The Dangerous and Beautiful Storms of the Midwest
In the new photo book 'Fierce Beauty,' celebrated photographer Eric Meola chases wild weather across the Great Plains
Eric Meola would be the first to admit that shooting dramatic storms in the Great Plains isn’t always glamorous. Horizontal rain hits your face like ice. Baseball-size hail pounds down from the sky. Winds of up to 50 miles per hour threaten to knock you and your tripod to the ground. “You really get a sense of just how unbelievably powerful these storms are,” says Meola, a photographer from upstate New York who has driven 900 miles across the country in a single day to capture them on camera. “The reality is fairly grim.”
The images, though, are stunning. Meola’s decades-long fascination with midwestern superstorms culminated with a photo book, Fierce Beauty: Storms of the Great Plains, published in November. It showcases 105 photographs that Meola took between 1977 and 2019, from the Rio Grande in Texas to quiet country roads in South Dakota.
Meola rose to fame taking portraits of Bruce Springsteen in the seventies (he shot the album cover of Born to Run, among other iconic images). And he took his first storm picture while on a road trip with the Boss in 1977. As the two traversed Nevada one evening, the blue skies suddenly darkened and lightning lit up the world in front of them. Meola snapped a photo; Springsteen took it as inspiration for his hit song “The Promised Land.”
In 2011, Meola witnessed a storm destroy the town of Joplin, Missouri, and decided to dedicate a full project to the wild weather and midwestern landscape he’d fallen in love with years ago. “If you put the storms aside, which are very seasonal, the Great Plains are extraordinarily beautiful,” he says. “There’s something serene about the flatness and openness.”
Over a period of an hour, Meola captured six photos of lightning striking over a field in Stamford, Nebraska. He overlaid those shots to create a time-lapse effect in a single image.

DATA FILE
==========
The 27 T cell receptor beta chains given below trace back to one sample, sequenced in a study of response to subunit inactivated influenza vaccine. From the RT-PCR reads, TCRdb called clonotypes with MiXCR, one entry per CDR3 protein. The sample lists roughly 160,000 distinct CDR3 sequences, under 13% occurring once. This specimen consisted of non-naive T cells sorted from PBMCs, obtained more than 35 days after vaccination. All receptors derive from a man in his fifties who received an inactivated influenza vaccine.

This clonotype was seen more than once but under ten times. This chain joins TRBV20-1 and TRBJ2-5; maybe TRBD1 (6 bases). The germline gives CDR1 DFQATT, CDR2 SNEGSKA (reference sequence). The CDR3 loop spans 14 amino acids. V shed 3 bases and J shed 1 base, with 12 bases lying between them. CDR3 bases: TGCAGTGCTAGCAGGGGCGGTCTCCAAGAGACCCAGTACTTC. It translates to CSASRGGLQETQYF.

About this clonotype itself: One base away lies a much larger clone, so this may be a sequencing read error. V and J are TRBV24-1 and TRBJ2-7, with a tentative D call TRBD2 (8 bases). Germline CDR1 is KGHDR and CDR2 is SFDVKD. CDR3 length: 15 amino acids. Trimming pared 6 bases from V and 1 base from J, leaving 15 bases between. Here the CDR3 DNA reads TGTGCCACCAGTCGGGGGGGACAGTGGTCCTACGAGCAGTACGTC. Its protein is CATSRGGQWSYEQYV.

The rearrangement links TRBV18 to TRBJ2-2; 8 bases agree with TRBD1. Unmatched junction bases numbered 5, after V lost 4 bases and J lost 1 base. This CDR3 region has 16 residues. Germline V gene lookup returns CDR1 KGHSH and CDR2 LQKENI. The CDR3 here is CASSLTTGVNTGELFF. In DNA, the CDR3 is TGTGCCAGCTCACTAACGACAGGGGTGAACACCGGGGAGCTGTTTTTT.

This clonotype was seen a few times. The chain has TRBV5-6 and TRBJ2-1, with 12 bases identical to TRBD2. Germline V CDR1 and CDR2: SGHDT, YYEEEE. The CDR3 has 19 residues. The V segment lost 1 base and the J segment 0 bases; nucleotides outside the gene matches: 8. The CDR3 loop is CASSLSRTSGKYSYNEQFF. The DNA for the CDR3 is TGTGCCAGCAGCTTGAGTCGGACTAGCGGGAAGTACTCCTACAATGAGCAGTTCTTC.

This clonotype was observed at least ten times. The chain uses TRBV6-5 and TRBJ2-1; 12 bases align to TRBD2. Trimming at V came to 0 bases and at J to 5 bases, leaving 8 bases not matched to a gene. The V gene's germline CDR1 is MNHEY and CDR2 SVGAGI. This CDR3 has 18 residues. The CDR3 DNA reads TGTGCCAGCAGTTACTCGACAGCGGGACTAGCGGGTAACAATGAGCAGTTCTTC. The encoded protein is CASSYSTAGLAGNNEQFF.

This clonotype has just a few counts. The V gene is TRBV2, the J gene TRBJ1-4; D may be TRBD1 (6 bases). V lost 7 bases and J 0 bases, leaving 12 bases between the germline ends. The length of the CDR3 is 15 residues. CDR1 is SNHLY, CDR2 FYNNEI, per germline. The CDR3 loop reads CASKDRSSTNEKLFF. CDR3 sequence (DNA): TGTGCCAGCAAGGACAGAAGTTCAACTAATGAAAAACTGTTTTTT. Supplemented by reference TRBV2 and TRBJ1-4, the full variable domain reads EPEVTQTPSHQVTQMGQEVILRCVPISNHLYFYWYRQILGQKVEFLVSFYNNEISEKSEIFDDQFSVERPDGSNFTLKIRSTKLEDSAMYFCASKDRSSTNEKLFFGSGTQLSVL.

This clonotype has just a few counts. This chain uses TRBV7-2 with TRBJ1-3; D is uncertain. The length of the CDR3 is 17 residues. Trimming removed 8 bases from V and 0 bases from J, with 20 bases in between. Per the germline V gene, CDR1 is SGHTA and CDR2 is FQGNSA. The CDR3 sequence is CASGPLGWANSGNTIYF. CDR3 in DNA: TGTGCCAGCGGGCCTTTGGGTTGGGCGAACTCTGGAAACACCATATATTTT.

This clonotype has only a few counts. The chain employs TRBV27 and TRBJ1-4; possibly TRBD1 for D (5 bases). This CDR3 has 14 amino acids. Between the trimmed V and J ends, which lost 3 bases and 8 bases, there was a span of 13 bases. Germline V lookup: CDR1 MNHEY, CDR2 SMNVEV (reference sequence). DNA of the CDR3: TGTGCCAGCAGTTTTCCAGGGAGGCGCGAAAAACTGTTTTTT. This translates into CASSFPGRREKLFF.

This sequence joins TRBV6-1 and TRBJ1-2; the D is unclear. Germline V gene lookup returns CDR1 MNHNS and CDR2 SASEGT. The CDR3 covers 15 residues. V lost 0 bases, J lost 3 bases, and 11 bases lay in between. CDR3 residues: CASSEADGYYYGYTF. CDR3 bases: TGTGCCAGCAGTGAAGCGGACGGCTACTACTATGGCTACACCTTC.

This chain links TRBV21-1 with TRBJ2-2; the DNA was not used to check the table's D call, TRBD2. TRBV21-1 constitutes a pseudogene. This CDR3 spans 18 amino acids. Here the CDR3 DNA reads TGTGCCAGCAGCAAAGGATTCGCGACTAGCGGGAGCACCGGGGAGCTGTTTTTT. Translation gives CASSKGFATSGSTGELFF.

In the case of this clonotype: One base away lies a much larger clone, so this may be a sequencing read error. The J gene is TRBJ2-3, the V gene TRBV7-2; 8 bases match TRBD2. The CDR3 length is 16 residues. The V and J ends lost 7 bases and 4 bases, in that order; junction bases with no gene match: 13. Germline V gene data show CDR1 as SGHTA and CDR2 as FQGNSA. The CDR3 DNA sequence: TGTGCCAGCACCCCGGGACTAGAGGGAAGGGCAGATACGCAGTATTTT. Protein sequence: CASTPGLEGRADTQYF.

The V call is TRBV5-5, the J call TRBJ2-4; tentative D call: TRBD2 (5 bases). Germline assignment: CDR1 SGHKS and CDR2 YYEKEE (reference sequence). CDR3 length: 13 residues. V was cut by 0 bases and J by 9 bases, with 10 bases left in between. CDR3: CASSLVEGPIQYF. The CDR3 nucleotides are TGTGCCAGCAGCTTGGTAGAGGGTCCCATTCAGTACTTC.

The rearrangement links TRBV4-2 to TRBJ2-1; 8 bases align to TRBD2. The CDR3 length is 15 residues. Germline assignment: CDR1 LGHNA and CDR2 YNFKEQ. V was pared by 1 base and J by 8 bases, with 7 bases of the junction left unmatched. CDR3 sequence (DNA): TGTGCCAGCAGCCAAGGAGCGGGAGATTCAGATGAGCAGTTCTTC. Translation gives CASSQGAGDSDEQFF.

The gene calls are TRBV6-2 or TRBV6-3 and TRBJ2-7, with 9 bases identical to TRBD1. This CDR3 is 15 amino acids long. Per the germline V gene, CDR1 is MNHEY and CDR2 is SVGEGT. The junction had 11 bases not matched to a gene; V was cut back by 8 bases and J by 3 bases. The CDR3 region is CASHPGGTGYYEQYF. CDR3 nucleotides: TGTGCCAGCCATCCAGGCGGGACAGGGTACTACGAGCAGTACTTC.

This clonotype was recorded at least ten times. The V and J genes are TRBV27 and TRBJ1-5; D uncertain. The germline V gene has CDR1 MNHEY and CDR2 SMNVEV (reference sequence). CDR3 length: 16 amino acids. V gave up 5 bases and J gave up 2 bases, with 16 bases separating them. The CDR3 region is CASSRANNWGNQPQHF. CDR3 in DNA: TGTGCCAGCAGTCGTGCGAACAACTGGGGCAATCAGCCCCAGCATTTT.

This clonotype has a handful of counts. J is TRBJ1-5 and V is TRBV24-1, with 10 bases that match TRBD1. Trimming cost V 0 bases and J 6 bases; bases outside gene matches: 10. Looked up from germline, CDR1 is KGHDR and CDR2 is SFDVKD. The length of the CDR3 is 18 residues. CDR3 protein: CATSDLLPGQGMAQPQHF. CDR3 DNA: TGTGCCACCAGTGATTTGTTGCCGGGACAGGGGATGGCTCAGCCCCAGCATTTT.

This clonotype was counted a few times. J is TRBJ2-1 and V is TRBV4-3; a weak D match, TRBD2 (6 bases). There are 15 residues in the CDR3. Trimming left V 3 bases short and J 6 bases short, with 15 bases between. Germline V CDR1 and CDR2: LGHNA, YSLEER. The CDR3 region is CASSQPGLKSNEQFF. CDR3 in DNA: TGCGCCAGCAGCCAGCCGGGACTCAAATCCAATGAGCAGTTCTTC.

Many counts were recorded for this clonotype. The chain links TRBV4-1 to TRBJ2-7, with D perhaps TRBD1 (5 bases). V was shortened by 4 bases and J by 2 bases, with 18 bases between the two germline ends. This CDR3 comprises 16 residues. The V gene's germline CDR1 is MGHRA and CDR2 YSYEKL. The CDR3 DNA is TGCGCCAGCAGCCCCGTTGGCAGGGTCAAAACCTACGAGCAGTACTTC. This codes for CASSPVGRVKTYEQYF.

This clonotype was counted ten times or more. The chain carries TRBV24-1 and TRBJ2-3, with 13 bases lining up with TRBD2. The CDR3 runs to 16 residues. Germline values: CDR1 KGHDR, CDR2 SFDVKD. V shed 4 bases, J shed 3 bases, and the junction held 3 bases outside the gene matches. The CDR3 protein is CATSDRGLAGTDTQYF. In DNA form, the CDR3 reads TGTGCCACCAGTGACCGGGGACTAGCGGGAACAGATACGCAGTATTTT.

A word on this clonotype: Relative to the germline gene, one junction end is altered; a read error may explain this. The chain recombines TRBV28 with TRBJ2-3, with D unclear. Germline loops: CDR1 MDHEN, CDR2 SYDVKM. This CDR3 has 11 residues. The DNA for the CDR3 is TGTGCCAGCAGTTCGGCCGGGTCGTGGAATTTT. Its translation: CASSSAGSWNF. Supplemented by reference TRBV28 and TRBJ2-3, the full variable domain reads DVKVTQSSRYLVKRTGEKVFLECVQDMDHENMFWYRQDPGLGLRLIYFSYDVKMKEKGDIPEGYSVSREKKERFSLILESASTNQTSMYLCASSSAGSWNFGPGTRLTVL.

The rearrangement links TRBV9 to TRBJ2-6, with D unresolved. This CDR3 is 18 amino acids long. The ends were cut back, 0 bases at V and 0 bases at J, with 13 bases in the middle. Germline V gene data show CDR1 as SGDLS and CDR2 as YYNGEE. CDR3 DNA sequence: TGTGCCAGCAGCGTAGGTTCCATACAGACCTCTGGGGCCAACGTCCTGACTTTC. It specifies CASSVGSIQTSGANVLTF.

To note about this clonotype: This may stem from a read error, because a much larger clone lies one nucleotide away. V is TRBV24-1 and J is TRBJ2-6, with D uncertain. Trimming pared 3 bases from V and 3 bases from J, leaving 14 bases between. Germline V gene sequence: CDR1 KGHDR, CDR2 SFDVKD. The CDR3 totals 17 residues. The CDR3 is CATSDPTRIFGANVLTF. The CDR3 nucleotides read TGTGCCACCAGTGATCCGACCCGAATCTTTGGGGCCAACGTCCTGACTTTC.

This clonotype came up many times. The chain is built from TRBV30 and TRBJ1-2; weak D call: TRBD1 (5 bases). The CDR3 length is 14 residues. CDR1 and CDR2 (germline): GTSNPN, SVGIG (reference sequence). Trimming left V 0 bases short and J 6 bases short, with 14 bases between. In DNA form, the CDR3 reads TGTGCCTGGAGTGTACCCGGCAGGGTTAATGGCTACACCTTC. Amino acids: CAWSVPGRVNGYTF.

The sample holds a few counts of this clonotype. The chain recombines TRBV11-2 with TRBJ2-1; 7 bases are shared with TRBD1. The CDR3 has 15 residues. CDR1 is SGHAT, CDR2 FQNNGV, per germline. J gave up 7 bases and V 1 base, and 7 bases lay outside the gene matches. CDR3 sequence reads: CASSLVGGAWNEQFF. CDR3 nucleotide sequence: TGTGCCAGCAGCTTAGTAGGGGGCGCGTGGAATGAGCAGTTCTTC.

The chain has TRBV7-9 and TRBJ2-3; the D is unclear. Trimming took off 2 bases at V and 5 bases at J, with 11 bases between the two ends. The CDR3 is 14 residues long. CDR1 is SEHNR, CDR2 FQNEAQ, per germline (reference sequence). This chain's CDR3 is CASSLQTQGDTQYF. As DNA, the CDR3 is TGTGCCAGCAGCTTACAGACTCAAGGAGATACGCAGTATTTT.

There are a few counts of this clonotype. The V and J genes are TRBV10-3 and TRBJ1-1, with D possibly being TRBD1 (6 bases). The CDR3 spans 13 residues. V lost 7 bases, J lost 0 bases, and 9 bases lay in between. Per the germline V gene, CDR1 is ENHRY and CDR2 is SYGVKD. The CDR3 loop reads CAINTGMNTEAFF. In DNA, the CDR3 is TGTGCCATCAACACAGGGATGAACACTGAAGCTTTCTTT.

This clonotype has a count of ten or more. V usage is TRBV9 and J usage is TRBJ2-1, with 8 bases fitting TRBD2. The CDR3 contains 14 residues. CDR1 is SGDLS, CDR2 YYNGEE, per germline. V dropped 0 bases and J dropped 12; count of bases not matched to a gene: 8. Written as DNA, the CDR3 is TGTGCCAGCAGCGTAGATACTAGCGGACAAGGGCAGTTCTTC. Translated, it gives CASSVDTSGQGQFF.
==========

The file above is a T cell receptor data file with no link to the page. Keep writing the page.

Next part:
When Meola first spotted this tornado on the right side of a field in Abilene, Kansas, he knew there was a good chance it would eventually line up perfectly with the road—but, being a tornado, it was moving quickly. He would only have one chance to get the perfect shot. “This was one of those things where you check both your cameras to make sure you know beyond any possible doubt that all the settings are right,” he says.
This photo shows the underside of a shelf cloud (a low-hanging, wedge-shaped formation) in Meade, Kansas. Meola says it’s challenging to capture an entire shelf cloud in one shot; they’re usually so large that they spill out of the frame. This was one of the most spectacular examples he’d ever seen, because it also included what meteorologists call a whale’s mouth structure—the cloud appears to open up and envelope the world around it. Meola shot the image while battling against strong winds. It was a stroke of luck to remain standing and capture the massive cloud.
Meola included the quiet field in the foreground of this photo to contrast with the turbulent sky, where a dust storm was colliding with a powerful thunderstorm in Aurora, Nebraska, causing an updraft in the base of the clouds. An updraft is caused early during a storm by air currents, as warm air rises to a level where condensation begins and precipitation develops.
The Great Plains extend into northern Mexico, but Meola doesn’t like to cross the border because it takes too much time. He was able to capture this image of mammatus clouds during a sunset over the Chinati Mountains on the U.S. side of the Rio Grande while a storm was dissipating. Mammatus clouds generally hang from the base of cumulonimbus clouds. The word, derived from mamma in Latin, means “udder” or “breast.”
Meola called this supercell storm in Circle, Montana, a “close encounter of the third kind.” He says everyone who witnessed it grew quiet as they took in its strangeness and enormity. Supercell storms are characterized by a rotating updraft of moisture, which usually causes tornadoes.
This rainbow in Keota, Colorado, was caused by a hailstorm, which fascinated Meola. The wind also blew the hail in such a way that it created an image akin to a sail in the clouds. This photograph was one of Meola’s favorites of the project.
This tornado formed at night and was dangerous for Meola to photograph because it was virtually invisible. Already tired after a day of shooting, Meola simply set up his camera on State Road 20 in Buffalo, South Dakota, and started clicking away. He had no idea that the result would become an epic grand finale for his book. “It was the most unusual thing I’ve ever photographed,” he says.